Other Factors to Success • Take math classes consecutively and avoid short-term classes, like in summer school • Consider auditing or repeating a math class • You are more likely to succeed if you earn a B or higher in each math class • “Learning math frequently and in small chunks is better.” • When are you at your best? • Set aside the hour after class for review and doing homework
Teacher Selection • Find a teacher you “click” with • Word of mouth, peer (student) recommendations, ratemyprofessor.com
Perceptual Learning Channel Your primary perceptual learning channel will be visual, auditory, or kinesthetic
Perceptual Learning Channel Visual “I can often see in my mind the page in my notes or in the text where the explanations or answers are located” “I am more likely to remember math when I write it down” “It helps when I can picture working a problem out in my mind”
Visual Learner • Study written material • Rework your notes • Make flash cards • Use different colors • Ask your tutor to SHOW YOU how to do the problem • Write down each problem step the tutor tells you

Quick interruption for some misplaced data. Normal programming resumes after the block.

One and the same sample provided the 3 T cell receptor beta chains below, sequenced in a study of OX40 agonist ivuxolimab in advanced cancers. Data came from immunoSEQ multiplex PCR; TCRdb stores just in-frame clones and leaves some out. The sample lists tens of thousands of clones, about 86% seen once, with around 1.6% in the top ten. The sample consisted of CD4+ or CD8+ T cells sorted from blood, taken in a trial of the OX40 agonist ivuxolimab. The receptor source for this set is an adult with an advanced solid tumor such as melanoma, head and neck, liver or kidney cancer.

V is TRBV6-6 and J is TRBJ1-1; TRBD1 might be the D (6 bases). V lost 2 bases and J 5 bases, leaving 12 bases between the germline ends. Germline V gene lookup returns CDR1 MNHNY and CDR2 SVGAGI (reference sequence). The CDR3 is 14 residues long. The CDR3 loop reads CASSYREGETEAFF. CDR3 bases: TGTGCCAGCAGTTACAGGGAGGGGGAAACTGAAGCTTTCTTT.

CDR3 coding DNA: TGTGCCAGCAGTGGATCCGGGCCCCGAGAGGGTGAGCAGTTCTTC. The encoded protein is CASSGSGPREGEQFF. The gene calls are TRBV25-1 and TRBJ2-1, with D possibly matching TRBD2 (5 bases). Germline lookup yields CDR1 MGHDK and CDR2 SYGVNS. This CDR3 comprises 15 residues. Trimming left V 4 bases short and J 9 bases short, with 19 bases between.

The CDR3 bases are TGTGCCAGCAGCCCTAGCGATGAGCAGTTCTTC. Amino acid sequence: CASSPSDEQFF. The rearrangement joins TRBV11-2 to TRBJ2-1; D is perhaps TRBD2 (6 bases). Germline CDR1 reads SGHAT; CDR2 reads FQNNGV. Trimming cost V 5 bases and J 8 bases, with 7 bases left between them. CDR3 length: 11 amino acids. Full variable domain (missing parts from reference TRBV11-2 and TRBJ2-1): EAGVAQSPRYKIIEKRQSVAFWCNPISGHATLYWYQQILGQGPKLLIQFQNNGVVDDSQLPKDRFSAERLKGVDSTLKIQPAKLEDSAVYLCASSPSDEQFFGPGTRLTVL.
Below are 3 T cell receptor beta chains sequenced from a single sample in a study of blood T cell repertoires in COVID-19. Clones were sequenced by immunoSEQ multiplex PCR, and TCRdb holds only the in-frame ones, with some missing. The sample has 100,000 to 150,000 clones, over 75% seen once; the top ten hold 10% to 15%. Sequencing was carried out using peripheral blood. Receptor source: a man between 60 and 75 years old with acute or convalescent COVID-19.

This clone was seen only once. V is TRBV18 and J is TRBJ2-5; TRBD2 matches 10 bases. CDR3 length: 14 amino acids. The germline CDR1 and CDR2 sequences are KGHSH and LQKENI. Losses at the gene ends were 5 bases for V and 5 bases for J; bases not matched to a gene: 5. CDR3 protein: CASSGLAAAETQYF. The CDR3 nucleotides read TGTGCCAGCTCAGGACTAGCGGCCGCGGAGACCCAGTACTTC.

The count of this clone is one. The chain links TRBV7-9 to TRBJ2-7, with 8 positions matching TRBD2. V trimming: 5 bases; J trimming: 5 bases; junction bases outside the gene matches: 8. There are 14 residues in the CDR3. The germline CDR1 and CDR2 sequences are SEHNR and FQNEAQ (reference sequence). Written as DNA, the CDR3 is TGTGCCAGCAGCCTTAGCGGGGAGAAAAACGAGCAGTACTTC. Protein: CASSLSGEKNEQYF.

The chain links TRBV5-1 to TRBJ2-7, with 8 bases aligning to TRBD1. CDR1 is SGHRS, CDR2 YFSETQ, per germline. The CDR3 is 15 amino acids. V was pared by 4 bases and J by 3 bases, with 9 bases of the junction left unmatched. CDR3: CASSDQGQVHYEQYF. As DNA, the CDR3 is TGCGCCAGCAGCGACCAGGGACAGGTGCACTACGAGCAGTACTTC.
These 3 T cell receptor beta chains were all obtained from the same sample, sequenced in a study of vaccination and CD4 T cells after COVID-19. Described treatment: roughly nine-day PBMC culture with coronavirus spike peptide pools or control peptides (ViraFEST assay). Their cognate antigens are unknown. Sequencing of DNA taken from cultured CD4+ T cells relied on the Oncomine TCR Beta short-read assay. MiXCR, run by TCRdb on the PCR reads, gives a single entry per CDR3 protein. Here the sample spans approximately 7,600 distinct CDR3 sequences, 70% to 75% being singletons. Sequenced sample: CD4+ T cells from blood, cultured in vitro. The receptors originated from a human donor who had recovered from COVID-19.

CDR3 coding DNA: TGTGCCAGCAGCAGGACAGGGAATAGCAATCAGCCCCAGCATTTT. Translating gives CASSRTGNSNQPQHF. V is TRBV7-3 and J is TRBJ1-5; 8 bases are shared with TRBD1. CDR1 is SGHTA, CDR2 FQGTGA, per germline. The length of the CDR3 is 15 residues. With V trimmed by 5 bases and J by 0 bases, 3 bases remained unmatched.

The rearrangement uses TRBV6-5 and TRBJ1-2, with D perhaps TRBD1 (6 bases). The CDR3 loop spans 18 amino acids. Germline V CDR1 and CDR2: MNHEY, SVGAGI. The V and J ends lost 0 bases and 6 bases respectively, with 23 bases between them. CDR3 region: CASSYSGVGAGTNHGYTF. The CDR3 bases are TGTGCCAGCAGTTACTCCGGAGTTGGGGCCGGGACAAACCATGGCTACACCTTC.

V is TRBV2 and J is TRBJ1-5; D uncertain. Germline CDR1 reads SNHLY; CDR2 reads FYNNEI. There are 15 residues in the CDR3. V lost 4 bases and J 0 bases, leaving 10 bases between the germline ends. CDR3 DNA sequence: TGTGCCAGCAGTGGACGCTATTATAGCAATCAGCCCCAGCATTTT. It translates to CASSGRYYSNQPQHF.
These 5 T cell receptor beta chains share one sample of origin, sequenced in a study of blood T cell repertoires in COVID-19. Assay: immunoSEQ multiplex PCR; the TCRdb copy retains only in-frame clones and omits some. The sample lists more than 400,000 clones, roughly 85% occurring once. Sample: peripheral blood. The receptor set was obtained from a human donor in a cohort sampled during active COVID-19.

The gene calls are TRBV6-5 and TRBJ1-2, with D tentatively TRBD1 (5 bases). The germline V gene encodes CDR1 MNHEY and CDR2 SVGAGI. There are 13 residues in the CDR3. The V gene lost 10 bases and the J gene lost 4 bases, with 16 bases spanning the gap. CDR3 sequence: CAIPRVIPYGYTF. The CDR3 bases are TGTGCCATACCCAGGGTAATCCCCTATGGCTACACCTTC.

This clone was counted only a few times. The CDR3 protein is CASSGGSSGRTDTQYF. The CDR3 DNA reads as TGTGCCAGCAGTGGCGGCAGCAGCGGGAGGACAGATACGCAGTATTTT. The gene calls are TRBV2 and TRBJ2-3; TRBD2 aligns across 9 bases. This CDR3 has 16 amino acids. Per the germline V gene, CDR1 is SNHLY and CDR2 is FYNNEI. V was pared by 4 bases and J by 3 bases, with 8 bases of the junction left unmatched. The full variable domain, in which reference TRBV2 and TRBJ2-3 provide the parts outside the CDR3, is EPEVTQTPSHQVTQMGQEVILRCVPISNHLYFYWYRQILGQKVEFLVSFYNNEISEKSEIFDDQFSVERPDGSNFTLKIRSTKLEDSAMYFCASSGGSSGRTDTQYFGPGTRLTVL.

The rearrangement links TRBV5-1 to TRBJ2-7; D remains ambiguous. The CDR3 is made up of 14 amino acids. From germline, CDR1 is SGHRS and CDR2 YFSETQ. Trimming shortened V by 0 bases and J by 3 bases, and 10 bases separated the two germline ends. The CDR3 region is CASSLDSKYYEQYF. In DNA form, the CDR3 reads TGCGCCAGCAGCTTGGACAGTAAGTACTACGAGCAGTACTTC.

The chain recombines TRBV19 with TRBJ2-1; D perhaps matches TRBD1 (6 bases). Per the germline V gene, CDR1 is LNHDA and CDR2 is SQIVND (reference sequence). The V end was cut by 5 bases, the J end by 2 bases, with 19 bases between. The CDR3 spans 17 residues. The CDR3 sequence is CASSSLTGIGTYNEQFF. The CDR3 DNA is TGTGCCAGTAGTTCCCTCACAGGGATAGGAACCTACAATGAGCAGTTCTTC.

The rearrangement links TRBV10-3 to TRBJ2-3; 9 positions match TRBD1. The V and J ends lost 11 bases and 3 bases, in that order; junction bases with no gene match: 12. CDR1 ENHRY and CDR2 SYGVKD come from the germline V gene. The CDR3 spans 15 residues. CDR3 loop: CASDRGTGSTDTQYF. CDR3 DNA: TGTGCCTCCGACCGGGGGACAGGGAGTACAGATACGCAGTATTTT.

Auditory “I learn best from a lecture” “I hate taking notes” “I repeat the numbers to myself when mentally working out math problems” Perceptual Learning Channel
Auditory Learner • Tape record the class • Read aloud any written explanations • Have your tutor EXPLAIN HOW to work the problems • Explain to your tutor how to work the problem • Make sure all important facts are spoken aloud
Kinesthetic “I learn math best when I can manipulate it, touch it, or use hands-on examples” “I learn best in math when I just get in and do something with my hands” “I’ve always liked using my fingers” Perceptual Learning Channel